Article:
team came to our home to buy tsampa. The highest ranking official
with a camera wanted to take a photo of me as soon as he saw me. So
my photo was taken on the roof of the house. I was wearing everyday
clothes and was leaning against the ladeng (Shigatse dialect, in
Lhasa dialect it is called lazu and it?s a long narrow pole to insert
a tree branch with prayer flags on the roof during Tibetan new year).
Later, my mother saw the photo and was not happy, she said that I
could lean anywhere but not against the ladeng.

The official who took the photo only had one eye. He always wore
sunglasses with deep dark lenses so you could not see his eyes. The
village children all wanted to see him without his dark glasses, one
time they really saw him and in his blind eye?s place was something
that looked like a crystal ball which frightened them all. Thinking
about it, at that time among the Han Chinese it was he who looked
like a devil so when he wanted to photograph me, I didn?t dare to
refuse but when he took the photo I wasn?t even smiling a little bit.

At that time, the translator that came with them was not the Amdo one
that my sister liked, it was a Dartsedo Tibetan called Palnor who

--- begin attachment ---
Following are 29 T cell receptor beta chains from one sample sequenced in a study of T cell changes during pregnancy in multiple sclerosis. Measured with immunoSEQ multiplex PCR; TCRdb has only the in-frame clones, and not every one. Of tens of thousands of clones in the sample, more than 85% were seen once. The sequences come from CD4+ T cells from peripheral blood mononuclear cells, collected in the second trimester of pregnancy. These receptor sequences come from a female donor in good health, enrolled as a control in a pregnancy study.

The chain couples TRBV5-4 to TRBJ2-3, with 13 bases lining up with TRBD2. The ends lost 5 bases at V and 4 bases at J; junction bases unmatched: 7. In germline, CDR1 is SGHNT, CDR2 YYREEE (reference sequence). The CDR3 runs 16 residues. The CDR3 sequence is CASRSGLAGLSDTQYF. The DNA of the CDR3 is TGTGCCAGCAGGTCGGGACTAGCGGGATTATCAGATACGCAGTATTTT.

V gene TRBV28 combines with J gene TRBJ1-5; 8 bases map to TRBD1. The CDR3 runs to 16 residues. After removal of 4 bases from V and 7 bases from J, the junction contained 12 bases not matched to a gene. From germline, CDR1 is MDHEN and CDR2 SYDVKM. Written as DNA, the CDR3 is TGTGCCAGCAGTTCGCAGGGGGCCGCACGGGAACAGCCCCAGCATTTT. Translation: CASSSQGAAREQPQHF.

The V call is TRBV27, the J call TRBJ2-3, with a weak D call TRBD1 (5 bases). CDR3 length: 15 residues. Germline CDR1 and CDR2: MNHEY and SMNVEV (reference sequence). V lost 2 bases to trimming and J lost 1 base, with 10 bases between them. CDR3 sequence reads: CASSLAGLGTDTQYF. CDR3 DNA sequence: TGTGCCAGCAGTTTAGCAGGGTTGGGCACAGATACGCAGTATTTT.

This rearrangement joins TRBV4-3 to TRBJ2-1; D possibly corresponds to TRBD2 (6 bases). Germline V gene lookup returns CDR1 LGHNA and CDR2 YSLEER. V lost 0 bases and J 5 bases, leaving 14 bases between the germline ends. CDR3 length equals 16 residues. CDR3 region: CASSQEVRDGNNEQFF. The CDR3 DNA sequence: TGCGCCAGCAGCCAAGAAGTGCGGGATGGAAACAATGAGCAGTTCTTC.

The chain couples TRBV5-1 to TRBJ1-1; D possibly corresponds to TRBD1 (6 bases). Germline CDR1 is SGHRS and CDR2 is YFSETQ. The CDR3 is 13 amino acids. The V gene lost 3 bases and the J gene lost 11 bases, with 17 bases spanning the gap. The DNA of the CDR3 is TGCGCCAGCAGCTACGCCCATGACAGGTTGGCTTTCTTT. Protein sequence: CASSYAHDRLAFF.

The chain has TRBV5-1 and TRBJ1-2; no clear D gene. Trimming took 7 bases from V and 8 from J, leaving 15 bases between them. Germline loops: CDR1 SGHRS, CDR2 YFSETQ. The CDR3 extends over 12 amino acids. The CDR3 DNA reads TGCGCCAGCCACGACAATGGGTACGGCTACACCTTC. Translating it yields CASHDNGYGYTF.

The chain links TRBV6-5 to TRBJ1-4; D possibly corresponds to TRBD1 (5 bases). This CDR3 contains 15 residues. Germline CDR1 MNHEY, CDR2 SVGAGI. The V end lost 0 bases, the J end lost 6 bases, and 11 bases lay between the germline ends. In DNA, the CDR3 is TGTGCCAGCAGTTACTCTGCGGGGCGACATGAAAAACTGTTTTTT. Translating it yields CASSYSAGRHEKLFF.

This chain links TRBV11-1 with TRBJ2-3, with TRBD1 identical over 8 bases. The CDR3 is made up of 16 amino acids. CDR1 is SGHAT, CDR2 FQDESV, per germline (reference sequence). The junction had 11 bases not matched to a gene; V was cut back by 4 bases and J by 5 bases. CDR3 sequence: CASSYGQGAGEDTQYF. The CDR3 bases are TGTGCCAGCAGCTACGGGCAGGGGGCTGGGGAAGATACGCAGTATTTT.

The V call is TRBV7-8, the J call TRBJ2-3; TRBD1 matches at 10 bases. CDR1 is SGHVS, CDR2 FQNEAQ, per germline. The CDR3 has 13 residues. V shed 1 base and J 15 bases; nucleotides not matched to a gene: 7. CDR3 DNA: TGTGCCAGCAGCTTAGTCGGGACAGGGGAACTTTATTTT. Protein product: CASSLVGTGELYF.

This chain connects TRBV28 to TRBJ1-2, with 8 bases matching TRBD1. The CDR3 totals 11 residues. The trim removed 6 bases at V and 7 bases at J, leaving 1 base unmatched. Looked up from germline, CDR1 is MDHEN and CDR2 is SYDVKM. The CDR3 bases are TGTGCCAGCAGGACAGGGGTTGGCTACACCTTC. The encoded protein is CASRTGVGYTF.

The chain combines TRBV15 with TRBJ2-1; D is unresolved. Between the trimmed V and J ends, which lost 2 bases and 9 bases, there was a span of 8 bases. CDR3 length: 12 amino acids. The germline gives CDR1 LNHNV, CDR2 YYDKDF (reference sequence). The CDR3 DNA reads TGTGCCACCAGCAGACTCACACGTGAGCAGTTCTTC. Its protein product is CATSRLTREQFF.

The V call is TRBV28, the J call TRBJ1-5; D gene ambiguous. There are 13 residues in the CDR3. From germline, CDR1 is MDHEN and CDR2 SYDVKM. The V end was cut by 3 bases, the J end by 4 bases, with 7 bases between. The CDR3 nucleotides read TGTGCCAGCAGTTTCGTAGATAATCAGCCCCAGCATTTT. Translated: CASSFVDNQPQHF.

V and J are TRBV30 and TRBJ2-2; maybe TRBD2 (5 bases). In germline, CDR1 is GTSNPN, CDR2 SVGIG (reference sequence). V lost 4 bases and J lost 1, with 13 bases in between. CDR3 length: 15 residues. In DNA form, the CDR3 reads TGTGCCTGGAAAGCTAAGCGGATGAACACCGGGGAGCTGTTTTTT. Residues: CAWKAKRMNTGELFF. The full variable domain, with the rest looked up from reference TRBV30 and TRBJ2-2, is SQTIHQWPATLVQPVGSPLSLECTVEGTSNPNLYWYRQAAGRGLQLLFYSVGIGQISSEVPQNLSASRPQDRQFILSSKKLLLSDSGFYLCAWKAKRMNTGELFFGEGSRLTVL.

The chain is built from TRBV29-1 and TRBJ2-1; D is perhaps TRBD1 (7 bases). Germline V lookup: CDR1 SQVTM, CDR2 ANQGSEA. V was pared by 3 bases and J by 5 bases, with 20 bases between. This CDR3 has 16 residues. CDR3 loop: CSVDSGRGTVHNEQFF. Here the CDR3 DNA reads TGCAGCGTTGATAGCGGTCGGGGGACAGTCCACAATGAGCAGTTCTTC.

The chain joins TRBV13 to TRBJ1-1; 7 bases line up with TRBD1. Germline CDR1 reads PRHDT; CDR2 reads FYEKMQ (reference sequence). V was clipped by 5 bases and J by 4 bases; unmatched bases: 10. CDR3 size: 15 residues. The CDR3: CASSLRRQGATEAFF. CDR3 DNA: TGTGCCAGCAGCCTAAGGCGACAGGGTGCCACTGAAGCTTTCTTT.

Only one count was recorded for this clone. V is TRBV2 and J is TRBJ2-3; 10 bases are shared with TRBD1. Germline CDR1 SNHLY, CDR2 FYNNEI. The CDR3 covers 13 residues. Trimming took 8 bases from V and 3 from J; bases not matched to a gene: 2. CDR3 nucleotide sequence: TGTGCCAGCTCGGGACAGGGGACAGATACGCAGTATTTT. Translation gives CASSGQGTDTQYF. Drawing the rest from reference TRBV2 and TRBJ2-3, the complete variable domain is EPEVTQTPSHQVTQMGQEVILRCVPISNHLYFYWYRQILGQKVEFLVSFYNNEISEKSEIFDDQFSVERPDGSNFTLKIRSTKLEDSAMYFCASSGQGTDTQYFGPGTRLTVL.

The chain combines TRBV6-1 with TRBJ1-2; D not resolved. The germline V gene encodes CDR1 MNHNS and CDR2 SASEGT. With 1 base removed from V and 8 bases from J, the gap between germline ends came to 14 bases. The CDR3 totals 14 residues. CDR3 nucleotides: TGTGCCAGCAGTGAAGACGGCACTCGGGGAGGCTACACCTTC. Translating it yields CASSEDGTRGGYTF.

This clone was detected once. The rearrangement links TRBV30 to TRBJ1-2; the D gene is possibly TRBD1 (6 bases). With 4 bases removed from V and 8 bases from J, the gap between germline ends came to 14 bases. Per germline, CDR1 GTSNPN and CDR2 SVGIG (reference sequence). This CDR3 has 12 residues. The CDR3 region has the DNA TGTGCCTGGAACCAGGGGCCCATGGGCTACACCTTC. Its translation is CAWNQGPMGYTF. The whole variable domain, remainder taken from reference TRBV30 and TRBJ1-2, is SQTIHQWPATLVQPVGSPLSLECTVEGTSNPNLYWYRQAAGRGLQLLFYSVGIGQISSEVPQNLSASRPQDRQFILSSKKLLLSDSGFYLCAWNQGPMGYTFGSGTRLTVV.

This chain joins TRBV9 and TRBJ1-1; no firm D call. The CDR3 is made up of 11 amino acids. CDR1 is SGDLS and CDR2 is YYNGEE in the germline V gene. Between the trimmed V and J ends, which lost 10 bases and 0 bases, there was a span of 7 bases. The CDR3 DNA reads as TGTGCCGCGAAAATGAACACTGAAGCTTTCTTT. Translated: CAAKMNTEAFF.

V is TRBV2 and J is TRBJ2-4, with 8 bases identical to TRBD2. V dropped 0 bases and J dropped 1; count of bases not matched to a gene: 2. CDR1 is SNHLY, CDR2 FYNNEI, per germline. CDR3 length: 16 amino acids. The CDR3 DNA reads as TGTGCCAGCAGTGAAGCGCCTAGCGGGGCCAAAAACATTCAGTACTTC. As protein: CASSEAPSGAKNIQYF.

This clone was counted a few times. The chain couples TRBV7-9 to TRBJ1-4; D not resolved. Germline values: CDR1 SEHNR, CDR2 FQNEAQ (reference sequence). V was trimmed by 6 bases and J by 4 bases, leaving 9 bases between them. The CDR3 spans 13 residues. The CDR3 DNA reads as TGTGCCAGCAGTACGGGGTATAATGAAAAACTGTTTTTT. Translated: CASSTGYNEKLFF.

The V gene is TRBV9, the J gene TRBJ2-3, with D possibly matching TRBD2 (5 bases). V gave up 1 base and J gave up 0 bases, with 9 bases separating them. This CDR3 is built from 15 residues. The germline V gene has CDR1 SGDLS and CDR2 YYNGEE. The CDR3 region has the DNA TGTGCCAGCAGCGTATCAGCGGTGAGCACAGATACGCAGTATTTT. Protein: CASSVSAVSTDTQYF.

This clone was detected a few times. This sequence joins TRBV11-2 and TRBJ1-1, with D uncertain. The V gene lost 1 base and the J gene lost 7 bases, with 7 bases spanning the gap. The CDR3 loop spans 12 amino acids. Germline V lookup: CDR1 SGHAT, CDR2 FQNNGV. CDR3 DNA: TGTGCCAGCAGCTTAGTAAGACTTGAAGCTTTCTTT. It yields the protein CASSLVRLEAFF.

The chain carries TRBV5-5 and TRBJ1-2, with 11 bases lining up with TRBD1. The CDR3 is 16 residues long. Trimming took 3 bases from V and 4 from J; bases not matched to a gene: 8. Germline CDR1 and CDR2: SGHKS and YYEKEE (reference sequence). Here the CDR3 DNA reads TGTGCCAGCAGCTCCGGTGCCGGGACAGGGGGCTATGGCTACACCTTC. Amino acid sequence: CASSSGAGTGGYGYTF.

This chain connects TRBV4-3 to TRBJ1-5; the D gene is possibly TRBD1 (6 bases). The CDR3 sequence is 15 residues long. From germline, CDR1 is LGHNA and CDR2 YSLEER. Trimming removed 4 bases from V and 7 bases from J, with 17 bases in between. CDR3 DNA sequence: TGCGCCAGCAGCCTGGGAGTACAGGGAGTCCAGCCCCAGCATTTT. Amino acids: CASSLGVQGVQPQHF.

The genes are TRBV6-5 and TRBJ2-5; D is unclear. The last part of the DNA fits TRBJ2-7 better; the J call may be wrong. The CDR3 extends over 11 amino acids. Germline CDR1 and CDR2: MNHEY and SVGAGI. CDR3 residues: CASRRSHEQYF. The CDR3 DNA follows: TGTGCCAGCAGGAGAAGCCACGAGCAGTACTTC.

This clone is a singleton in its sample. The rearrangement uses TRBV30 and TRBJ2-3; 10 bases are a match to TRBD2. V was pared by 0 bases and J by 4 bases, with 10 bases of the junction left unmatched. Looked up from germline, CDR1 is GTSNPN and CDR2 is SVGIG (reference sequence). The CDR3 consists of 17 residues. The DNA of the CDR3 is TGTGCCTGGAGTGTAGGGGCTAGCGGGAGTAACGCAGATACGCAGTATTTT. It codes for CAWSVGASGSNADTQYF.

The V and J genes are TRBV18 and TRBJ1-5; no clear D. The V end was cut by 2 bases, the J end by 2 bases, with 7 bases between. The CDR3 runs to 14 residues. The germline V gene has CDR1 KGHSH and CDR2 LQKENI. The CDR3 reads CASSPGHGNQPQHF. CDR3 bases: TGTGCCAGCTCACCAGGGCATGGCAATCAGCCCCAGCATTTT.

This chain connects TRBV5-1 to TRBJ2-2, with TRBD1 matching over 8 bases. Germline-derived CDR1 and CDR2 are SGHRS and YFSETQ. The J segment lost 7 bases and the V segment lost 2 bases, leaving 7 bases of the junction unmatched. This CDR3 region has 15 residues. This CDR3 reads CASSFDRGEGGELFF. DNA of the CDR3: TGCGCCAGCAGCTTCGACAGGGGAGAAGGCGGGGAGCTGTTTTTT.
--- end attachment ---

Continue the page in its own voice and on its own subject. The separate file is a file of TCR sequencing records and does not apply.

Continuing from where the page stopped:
later served as the Director of the district?s traffic department and
is now retired. Sometimes we would bump into him on mahjong playing
occasions. A few days later, he brought over the developed photo to
give to us, he had developed a few copies.

Soon after, I was taken to Lhasa by my brother to go to school. We
lived in our Uncle?s home which was around near Meru Temple. My Uncle
had been the governor of Pali County. When the PLA advanced into
Tibet. he was Chamdo governor Ngapo?s bodyguard. After the Chamdo
battle was over, he was also held captive by the PLA. I started to
attend the newly established Lhasa Primary School but I missed home
very much. When I received my Chinese woollen suit I cried out to go
home but my brother did not agree to that and simply forced me to
study almost one term. Then it happened that my father came to Lhasa
for some work. I went back home with my father and gave the Chinese
woollen suit to the servant?s son.

The happy days at home didn?t last long, my brother came back again
after which he took me back to Lhasa again to continue studying at
Lhasa Primary School. My brother was becoming more and more
revolutionary and joined the Lhasa Youth Federation which was a very
fashionable group at the time similar to a group of performers. Many
young aristocratic boys and girls were part of their activities but I
was still young and not interested in those kinds of things. I just
wanted to go home. In 1955, my brother went to Beijing to study at
the Central Institute for Nationalities. As soon as he left I
returned to Wu Yu Township on horseback.

In 1956, my father was poisoned and killed. The next year my sister
and I went to Lhasa and it would be many years before returning to Wu
Yu. My sister was escaping marriage and I did not like the new
stepfather. The two of us started to attend the Tibetan Cadre School
which was a school for training Tibetan Cadres. It was at this point
that I started to participate in the revolution.

CTC National Office 1425 René-Lévesque Blvd West, 3rd Floor, Montréal, Québec, Canada, H3G 1T7
T: (514) 487-0665   ctcoffice@tibet.ca